Last year, Wilfrid Cardinal Napier described Blessed Daswa as “a grain of wheat” and encouraged Christians to heed to the challenge by the Blessed, to convert to Jesus Christ and His Gospel.

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“That grain of wheat that fell to the ground and died,” Cardinal Napier reflected on 1 February 2020, during the 30th anniversary of the martyrdom of Blessed Benedict Daswa.

The South African Cardinal who was at the helm of Durban Archdiocese at the time explained, “Over the past thirty years that grain has germinated and began to produce many fruits. Some of those fruits are here today. Indeed, we who are here today are those fruits, plus many others who are not here but are praying with us.”

In January 2015, Pope Francis approved a decree recognizing his martyrdom, which allowed for his beatification. 

In the decree, the Holy Father described Daswa as, “a layman, father of a family, martyr, diligent catechist, considerate teacher, witness of the Gospel until the shedding of blood.”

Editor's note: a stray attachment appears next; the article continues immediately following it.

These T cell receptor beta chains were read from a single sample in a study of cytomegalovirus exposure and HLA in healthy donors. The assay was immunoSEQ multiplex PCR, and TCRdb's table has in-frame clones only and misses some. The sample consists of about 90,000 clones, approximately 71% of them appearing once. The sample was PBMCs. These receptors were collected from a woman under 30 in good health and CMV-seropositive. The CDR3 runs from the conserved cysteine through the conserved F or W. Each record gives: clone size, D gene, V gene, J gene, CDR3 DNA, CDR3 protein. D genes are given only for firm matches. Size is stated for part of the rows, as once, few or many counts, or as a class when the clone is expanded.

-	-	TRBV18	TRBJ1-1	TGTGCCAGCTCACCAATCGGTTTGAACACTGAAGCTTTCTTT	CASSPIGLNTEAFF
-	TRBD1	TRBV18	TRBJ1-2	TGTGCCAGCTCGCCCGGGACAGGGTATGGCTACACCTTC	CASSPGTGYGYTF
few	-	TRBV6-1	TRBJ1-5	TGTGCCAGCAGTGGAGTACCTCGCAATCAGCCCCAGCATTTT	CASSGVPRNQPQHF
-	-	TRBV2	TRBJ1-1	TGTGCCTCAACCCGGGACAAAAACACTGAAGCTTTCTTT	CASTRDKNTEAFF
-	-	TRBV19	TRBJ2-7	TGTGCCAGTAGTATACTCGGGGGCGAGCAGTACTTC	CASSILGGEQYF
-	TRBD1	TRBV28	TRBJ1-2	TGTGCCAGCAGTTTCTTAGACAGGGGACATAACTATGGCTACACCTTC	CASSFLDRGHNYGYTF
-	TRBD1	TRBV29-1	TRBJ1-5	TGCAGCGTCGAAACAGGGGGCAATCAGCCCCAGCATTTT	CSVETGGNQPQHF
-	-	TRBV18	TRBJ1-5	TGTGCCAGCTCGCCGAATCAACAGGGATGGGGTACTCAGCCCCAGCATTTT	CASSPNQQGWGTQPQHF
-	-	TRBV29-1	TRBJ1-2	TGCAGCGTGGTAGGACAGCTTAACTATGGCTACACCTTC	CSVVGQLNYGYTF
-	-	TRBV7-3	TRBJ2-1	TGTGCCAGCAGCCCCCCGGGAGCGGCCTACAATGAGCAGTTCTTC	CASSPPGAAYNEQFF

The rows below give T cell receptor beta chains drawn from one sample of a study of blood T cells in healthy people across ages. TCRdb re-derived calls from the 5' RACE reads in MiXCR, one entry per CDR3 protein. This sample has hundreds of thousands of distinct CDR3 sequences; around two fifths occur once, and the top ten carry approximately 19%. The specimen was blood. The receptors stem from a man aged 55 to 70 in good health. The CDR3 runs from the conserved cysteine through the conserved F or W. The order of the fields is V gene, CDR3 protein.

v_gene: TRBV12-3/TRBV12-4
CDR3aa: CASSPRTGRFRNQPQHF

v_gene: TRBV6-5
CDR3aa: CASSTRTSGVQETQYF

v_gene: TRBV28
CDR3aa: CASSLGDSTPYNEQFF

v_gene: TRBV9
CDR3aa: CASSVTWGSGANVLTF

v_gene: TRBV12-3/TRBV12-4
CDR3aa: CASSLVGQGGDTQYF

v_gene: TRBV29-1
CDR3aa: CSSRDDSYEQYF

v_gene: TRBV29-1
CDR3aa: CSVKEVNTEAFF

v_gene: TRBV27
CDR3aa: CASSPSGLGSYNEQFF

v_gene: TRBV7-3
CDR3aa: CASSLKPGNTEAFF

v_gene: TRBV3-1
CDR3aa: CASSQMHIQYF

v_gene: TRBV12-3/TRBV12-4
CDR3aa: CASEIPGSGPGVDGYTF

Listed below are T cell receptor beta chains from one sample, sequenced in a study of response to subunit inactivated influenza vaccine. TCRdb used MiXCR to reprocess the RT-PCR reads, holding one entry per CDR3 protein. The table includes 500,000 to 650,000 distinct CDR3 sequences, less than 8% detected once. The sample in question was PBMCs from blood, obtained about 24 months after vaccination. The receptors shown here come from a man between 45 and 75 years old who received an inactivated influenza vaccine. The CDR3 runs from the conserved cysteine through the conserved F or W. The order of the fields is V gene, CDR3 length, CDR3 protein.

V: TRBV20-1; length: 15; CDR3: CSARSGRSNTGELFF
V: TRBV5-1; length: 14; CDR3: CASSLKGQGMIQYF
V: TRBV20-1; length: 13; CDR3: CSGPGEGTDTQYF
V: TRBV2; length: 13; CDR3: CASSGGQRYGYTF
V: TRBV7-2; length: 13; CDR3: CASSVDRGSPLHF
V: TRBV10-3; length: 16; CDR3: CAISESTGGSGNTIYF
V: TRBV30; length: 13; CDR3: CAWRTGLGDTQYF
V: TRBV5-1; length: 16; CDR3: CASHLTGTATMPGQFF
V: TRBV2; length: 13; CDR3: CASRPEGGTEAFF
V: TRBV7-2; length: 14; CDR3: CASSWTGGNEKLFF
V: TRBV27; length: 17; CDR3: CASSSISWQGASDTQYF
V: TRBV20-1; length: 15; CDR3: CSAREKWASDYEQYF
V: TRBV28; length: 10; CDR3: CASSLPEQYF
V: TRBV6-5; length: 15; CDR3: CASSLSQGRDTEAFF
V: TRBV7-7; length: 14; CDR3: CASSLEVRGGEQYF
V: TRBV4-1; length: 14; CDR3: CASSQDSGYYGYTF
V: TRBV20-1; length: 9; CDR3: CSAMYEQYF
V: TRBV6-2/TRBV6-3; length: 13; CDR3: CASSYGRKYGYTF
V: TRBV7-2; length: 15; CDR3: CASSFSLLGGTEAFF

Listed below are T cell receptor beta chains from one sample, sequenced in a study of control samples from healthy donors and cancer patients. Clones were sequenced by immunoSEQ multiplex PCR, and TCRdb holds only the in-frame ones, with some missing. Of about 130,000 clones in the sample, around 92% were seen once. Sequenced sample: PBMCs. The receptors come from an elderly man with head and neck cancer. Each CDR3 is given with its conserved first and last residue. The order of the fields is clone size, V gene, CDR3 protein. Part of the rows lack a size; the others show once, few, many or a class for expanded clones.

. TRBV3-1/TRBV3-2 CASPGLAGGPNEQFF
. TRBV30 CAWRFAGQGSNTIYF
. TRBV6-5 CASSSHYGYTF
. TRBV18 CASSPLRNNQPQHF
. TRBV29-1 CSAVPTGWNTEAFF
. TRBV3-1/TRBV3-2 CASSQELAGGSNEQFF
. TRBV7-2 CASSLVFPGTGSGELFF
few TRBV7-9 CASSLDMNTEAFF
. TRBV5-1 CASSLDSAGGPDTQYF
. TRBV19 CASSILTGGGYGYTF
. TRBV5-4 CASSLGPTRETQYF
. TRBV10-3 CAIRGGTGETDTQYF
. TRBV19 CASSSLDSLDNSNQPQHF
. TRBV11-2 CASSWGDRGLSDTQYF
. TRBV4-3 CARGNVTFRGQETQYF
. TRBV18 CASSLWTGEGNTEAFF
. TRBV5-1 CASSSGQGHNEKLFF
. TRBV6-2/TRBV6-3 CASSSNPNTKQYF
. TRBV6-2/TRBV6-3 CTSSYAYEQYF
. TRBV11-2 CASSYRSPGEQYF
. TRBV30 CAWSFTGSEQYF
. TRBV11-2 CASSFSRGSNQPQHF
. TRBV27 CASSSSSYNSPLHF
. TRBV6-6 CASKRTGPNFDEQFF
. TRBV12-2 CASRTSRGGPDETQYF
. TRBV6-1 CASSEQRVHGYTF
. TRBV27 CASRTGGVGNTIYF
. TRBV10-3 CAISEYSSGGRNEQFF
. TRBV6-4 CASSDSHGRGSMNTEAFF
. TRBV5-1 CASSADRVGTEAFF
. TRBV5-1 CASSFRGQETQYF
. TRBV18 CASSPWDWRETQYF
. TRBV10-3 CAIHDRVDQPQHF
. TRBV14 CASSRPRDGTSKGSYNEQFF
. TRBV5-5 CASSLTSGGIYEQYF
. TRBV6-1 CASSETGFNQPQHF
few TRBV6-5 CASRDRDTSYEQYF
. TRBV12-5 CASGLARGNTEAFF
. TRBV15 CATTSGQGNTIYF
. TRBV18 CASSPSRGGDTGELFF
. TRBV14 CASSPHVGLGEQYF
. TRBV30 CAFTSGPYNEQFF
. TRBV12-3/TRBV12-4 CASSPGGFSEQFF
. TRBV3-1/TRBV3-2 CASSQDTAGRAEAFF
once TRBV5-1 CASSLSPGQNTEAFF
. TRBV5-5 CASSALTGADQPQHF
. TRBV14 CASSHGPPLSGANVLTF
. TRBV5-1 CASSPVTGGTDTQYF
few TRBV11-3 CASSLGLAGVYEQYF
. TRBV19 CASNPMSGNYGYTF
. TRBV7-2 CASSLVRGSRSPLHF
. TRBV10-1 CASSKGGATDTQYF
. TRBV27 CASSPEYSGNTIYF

Following the decree, Daswa’s remains were later transferred to Nweli Catholic Church in August 2015 in readiness for his beatification on 13 September 2015. 

An estimated 30,000 people among them his 91-year-old mother and his eight children attended the event held at Limpopo, which was presided over by the then Prefect of the Congregation for the Causes of Saints, Angelo Cardinal Amato. 

In the Sunday, September 12 report, Sr. Munzhedzi explained the steps before Blessed Daswa can be declared a Saint.

“We have a few ways of recognizing that a person is becoming a Saint. Martyrdom is what we are using in order to have him become a saint. Martyrdom is already acknowledged that it has happened,” Sr. Munzhedzi said.

She added, “What is left is just for him to be acknowledged as a saint. However, for that to happen, we need a recognized miracle by the Church.”